Blog Examines U.S. Food Aid Program, Proposed Changes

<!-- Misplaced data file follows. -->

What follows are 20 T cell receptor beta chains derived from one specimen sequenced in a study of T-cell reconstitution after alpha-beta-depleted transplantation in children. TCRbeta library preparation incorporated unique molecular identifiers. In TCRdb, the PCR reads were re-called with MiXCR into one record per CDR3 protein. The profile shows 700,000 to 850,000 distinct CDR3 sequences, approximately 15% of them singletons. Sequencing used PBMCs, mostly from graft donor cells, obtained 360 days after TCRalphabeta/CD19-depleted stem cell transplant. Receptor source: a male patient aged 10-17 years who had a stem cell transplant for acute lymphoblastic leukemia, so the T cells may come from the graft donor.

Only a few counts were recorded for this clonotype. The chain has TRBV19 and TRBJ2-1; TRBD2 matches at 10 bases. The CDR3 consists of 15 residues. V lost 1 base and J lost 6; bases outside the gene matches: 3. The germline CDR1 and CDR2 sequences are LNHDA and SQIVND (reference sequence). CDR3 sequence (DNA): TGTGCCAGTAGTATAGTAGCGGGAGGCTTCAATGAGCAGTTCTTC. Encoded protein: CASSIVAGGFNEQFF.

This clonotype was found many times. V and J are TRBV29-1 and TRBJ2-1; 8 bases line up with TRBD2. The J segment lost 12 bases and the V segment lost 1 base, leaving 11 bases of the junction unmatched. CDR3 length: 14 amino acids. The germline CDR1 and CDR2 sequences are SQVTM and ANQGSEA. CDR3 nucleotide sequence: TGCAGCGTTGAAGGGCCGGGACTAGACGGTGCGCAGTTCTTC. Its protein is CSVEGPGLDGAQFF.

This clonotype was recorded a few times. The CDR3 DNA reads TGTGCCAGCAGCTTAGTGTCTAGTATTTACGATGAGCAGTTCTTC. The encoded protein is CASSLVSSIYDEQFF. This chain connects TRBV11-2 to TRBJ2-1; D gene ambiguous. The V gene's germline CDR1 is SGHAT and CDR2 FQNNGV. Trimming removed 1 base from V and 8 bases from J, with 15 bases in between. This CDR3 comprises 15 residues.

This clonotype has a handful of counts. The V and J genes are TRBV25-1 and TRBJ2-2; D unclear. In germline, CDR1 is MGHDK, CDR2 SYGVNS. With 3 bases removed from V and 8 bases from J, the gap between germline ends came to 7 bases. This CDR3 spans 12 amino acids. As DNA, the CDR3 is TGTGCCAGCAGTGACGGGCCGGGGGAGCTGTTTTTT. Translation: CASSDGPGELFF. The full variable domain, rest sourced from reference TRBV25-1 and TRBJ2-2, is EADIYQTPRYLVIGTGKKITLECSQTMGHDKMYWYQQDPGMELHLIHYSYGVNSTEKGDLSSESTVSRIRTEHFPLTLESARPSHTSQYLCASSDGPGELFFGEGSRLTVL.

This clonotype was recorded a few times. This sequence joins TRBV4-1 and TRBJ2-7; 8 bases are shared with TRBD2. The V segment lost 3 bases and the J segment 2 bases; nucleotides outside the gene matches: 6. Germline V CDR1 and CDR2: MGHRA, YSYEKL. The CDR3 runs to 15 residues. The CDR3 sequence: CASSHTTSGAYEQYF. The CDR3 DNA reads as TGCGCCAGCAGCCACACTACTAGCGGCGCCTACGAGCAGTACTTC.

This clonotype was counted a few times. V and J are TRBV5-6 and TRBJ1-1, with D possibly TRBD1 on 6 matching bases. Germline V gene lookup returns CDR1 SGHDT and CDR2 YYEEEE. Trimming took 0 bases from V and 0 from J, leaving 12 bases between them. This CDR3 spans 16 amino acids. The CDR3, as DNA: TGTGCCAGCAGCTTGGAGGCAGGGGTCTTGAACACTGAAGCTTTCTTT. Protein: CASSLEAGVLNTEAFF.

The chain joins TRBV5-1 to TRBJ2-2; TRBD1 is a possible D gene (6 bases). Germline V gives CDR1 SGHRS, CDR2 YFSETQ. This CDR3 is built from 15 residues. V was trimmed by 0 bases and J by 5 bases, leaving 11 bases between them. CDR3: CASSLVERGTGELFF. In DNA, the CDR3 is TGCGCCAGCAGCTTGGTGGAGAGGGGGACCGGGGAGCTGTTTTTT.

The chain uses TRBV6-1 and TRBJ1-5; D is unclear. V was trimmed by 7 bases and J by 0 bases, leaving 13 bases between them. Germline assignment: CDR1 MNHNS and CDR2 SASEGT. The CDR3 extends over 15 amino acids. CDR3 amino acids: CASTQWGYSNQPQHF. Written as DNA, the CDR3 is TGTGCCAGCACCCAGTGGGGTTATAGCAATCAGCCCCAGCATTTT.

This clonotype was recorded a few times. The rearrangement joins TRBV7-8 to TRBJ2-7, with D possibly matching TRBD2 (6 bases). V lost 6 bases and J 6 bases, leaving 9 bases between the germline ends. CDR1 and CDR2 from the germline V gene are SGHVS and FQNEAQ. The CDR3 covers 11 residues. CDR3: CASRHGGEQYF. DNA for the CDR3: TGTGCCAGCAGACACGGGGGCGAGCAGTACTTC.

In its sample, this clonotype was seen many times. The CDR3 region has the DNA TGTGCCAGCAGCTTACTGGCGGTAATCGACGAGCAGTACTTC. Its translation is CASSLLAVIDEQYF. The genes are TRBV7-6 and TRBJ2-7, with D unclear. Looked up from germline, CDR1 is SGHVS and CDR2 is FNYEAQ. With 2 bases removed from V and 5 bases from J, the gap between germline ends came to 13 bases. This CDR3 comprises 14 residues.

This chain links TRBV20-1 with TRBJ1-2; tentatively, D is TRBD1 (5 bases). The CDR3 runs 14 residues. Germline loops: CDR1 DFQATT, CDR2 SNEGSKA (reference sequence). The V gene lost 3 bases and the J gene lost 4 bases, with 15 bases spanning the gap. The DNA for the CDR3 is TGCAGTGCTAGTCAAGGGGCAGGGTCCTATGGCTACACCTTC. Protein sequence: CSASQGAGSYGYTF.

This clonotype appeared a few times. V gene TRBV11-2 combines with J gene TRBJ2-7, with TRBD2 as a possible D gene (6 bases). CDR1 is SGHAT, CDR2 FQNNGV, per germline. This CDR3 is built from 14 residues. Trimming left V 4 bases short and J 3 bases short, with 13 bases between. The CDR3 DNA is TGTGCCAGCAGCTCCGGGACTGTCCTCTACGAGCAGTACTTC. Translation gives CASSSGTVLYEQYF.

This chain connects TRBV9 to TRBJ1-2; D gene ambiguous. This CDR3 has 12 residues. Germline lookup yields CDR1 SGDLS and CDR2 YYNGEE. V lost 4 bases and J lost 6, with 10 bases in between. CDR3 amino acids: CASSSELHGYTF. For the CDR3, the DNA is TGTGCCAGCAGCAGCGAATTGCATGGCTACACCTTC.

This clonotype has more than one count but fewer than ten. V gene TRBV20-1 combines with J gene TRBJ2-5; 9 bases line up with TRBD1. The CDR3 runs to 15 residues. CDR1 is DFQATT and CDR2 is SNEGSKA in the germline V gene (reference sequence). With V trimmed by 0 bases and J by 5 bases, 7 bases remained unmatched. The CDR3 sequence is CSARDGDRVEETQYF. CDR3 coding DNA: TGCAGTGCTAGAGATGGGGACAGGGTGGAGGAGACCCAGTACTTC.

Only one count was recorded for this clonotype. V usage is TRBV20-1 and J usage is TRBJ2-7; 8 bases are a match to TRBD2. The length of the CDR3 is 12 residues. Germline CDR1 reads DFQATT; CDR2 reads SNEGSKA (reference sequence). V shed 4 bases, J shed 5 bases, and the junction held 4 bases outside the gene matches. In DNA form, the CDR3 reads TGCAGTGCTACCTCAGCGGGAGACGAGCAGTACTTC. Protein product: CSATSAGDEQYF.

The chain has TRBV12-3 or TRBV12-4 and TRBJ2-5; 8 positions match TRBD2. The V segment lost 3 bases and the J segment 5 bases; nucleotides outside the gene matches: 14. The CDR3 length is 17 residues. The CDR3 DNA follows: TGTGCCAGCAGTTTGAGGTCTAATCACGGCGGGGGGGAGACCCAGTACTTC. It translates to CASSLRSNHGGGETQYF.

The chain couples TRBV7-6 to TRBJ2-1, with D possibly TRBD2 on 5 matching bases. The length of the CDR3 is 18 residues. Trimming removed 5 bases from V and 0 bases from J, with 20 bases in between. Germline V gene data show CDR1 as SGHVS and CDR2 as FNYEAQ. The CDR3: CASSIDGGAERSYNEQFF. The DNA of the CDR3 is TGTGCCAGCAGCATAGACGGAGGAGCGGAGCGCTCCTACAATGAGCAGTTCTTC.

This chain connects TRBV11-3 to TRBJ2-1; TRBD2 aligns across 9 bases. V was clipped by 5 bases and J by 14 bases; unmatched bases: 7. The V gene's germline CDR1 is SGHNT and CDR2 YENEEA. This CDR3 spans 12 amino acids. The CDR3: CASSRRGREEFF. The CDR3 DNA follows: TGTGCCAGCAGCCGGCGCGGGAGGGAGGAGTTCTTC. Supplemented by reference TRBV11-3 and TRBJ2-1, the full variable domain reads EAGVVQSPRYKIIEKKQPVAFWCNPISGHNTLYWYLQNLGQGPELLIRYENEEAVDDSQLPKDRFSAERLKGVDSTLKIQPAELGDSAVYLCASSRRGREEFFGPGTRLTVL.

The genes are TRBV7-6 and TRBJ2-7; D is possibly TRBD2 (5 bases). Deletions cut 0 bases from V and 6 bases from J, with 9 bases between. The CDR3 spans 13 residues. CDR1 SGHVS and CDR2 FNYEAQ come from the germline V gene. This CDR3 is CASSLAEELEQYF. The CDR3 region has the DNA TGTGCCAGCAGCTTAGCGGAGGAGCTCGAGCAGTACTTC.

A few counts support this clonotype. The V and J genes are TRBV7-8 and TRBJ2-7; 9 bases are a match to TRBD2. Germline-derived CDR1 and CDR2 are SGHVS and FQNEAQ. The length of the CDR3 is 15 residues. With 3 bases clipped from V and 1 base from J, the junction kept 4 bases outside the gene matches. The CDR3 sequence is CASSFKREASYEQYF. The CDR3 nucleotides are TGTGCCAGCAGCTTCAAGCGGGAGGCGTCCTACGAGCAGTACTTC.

In a post in the Center for Global Development’s (CGD) “Rethinking U.S. Foreign Assistance” blog, senior fellow Kimberly Ann Elliott and research assistant Will McKitterick examine the U.S. Food for Peace program and proposed changes to the food aid program in light of the humanitarian situation in the typhoon-stricken Philippines. Because the typhoon hit at the beginning of the U.S. government’s fiscal year, money was available in the program to help, they note. “Had the typhoon struck a few months earlier, however, cash for such crises would have been exhausted by relief operations in Syria,” they write, examining proposed changes to the program that they say “could allow food aid to reach as many as 10 million more needy people without increasing the budget.” They conclude, “The evidence on the value of food aid reform keeps growing, as does the momentum behind it. Something good could come of the tragedy in the Philippines if it gives reform that final push to the top of the hill” (11/15).

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